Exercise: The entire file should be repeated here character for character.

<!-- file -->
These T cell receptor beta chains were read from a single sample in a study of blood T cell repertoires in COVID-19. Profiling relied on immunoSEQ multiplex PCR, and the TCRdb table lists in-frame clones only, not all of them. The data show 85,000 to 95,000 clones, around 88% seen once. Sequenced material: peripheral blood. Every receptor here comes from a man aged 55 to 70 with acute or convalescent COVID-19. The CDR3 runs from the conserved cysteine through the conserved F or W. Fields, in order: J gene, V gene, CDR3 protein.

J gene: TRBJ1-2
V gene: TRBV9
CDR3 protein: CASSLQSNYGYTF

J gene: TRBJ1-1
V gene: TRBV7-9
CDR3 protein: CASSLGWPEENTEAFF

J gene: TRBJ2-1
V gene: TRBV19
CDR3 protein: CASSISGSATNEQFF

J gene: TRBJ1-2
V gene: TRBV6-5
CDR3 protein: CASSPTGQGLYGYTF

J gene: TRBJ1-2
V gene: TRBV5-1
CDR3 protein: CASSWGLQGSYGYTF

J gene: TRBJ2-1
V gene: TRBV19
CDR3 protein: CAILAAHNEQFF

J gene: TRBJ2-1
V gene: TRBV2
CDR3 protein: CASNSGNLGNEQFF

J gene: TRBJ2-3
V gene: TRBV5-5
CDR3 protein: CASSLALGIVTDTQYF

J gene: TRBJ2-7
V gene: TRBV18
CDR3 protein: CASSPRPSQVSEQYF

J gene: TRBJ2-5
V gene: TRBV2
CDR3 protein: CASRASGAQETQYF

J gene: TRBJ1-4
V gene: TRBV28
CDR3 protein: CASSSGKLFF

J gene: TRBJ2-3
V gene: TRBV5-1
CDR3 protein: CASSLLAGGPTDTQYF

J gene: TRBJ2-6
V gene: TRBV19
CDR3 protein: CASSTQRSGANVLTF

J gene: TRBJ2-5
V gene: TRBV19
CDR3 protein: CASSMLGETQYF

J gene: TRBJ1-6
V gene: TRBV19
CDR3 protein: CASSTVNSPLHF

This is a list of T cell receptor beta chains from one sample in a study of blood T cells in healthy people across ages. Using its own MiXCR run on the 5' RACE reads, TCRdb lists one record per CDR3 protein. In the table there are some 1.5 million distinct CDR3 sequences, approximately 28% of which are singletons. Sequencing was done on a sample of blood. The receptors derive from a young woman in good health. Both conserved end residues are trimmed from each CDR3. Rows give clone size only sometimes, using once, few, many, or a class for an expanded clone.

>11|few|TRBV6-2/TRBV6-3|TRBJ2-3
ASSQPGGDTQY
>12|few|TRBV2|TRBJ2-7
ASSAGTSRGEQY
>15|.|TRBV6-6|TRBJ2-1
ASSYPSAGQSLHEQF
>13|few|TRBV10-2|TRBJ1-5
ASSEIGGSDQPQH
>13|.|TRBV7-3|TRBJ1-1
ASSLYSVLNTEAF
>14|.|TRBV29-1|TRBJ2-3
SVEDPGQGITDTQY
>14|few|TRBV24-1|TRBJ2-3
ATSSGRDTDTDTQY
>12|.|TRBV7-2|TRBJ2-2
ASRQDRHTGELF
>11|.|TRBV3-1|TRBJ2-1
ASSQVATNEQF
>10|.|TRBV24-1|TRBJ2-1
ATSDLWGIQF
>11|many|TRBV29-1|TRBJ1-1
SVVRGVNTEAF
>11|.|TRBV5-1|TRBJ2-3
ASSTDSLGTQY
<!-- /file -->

These T cell receptor beta chains were read from a single sample in a study of blood T cell repertoires in COVID-19. Profiling relied on immunoSEQ multiplex PCR, and the TCRdb table lists in-frame clones only, not all of them. The data show 85,000 to 95,000 clones, around 88% seen once. Sequenced material: peripheral blood. Every receptor here comes from a man aged 55 to 70 with acute or convalescent COVID-19. The CDR3 runs from the conserved cysteine through the conserved F or W. Fields, in order: J gene, V gene, CDR3 protein.

J gene: TRBJ1-2
V gene: TRBV9
CDR3 protein: CASSLQSNYGYTF

J gene: TRBJ1-1
V gene: TRBV7-9
CDR3 protein: CASSLGWPEENTEAFF

J gene: TRBJ2-1
V gene: TRBV19
CDR3 protein: CASSISGSATNEQFF

J gene: TRBJ1-2
V gene: TRBV6-5
CDR3 protein: CASSPTGQGLYGYTF

J gene: TRBJ1-2
V gene: TRBV5-1
CDR3 protein: CASSWGLQGSYGYTF

J gene: TRBJ2-1
V gene: TRBV19
CDR3 protein: CAILAAHNEQFF

J gene: TRBJ2-1
V gene: TRBV2
CDR3 protein: CASNSGNLGNEQFF

J gene: TRBJ2-3
V gene: TRBV5-5
CDR3 protein: CASSLALGIVTDTQYF

J gene: TRBJ2-7
V gene: TRBV18
CDR3 protein: CASSPRPSQVSEQYF

J gene: TRBJ2-5
V gene: TRBV2
CDR3 protein: CASRASGAQETQYF

J gene: TRBJ1-4
V gene: TRBV28
CDR3 protein: CASSSGKLFF

J gene: TRBJ2-3
V gene: TRBV5-1
CDR3 protein: CASSLLAGGPTDTQYF

J gene: TRBJ2-6
V gene: TRBV19
CDR3 protein: CASSTQRSGANVLTF

J gene: TRBJ2-5
V gene: TRBV19
CDR3 protein: CASSMLGETQYF

J gene: TRBJ1-6
V gene: TRBV19
CDR3 protein: CASSTVNSPLHF

This is a list of T cell receptor beta chains from one sample in a study of blood T cells in healthy people across ages. Using its own MiXCR run on the 5' RACE reads, TCRdb lists one record per CDR3 protein. In the table there are some 1.5 million distinct CDR3 sequences, approximately 28% of which are singletons. Sequencing was done on a sample of blood. The receptors derive from a young woman in good health. Both conserved end residues are trimmed from each CDR3. Rows give clone size only sometimes, using once, few, many, or a class for an expanded clone.

>11|few|TRBV6-2/TRBV6-3|TRBJ2-3
ASSQPGGDTQY
>12|few|TRBV2|TRBJ2-7
ASSAGTSRGEQY
>15|.|TRBV6-6|TRBJ2-1
ASSYPSAGQSLHEQF
>13|few|TRBV10-2|TRBJ1-5
ASSEIGGSDQPQH
>13|.|TRBV7-3|TRBJ1-1
ASSLYSVLNTEAF
>14|.|TRBV29-1|TRBJ2-3
SVEDPGQGITDTQY
>14|few|TRBV24-1|TRBJ2-3
ATSSGRDTDTDTQY
>12|.|TRBV7-2|TRBJ2-2
ASRQDRHTGELF
>11|.|TRBV3-1|TRBJ2-1
ASSQVATNEQF
>10|.|TRBV24-1|TRBJ2-1
ATSDLWGIQF
>11|many|TRBV29-1|TRBJ1-1
SVVRGVNTEAF
>11|.|TRBV5-1|TRBJ2-3
ASSTDSLGTQY